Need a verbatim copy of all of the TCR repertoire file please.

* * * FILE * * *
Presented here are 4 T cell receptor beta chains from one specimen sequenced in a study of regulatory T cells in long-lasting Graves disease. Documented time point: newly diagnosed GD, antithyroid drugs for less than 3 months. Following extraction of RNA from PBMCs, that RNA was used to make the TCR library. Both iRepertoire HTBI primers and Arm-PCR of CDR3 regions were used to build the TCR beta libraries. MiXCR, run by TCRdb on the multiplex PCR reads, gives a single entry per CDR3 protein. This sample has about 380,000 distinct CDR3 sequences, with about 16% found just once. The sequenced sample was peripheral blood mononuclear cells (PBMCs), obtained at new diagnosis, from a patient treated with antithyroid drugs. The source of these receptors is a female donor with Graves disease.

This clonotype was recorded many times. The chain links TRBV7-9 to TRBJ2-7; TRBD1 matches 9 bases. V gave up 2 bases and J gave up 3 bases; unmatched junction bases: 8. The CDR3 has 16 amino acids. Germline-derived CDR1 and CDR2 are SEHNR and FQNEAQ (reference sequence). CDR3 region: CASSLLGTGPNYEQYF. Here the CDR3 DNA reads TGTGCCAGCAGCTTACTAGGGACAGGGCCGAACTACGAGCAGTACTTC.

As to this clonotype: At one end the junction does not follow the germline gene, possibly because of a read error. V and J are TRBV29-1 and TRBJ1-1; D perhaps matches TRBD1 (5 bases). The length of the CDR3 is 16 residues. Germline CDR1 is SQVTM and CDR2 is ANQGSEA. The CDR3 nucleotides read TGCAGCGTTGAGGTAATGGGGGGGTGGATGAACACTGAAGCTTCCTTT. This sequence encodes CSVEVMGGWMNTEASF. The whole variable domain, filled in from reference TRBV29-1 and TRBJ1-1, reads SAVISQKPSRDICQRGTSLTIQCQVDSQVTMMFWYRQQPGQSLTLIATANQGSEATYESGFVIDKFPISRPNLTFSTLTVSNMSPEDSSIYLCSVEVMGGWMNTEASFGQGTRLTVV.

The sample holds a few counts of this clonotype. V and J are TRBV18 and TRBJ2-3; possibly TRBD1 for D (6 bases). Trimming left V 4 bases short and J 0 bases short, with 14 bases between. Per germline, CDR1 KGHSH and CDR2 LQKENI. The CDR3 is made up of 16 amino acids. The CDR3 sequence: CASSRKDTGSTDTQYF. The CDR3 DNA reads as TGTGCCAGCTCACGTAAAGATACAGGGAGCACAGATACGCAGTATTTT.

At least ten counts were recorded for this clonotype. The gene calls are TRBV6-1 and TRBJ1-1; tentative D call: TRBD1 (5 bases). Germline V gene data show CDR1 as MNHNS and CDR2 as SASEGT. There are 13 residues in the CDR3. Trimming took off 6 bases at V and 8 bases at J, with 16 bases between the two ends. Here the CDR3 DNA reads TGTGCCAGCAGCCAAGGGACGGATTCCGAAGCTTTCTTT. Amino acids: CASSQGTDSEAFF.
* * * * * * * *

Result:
Presented here are 4 T cell receptor beta chains from one specimen sequenced in a study of regulatory T cells in long-lasting Graves disease. Documented time point: newly diagnosed GD, antithyroid drugs for less than 3 months. Following extraction of RNA from PBMCs, that RNA was used to make the TCR library. Both iRepertoire HTBI primers and Arm-PCR of CDR3 regions were used to build the TCR beta libraries. MiXCR, run by TCRdb on the multiplex PCR reads, gives a single entry per CDR3 protein. This sample has about 380,000 distinct CDR3 sequences, with about 16% found just once. The sequenced sample was peripheral blood mononuclear cells (PBMCs), obtained at new diagnosis, from a patient treated with antithyroid drugs. The source of these receptors is a female donor with Graves disease.

This clonotype was recorded many times. The chain links TRBV7-9 to TRBJ2-7; TRBD1 matches 9 bases. V gave up 2 bases and J gave up 3 bases; unmatched junction bases: 8. The CDR3 has 16 amino acids. Germline-derived CDR1 and CDR2 are SEHNR and FQNEAQ (reference sequence). CDR3 region: CASSLLGTGPNYEQYF. Here the CDR3 DNA reads TGTGCCAGCAGCTTACTAGGGACAGGGCCGAACTACGAGCAGTACTTC.

As to this clonotype: At one end the junction does not follow the germline gene, possibly because of a read error. V and J are TRBV29-1 and TRBJ1-1; D perhaps matches TRBD1 (5 bases). The length of the CDR3 is 16 residues. Germline CDR1 is SQVTM and CDR2 is ANQGSEA. The CDR3 nucleotides read TGCAGCGTTGAGGTAATGGGGGGGTGGATGAACACTGAAGCTTCCTTT. This sequence encodes CSVEVMGGWMNTEASF. The whole variable domain, filled in from reference TRBV29-1 and TRBJ1-1, reads SAVISQKPSRDICQRGTSLTIQCQVDSQVTMMFWYRQQPGQSLTLIATANQGSEATYESGFVIDKFPISRPNLTFSTLTVSNMSPEDSSIYLCSVEVMGGWMNTEASFGQGTRLTVV.

The sample holds a few counts of this clonotype. V and J are TRBV18 and TRBJ2-3; possibly TRBD1 for D (6 bases). Trimming left V 4 bases short and J 0 bases short, with 14 bases between. Per germline, CDR1 KGHSH and CDR2 LQKENI. The CDR3 is made up of 16 amino acids. The CDR3 sequence: CASSRKDTGSTDTQYF. The CDR3 DNA reads as TGTGCCAGCTCACGTAAAGATACAGGGAGCACAGATACGCAGTATTTT.

At least ten counts were recorded for this clonotype. The gene calls are TRBV6-1 and TRBJ1-1; tentative D call: TRBD1 (5 bases). Germline V gene data show CDR1 as MNHNS and CDR2 as SASEGT. There are 13 residues in the CDR3. Trimming took off 6 bases at V and 8 bases at J, with 16 bases between the two ends. Here the CDR3 DNA reads TGTGCCAGCAGCCAAGGGACGGATTCCGAAGCTTTCTTT. Amino acids: CASSQGTDSEAFF.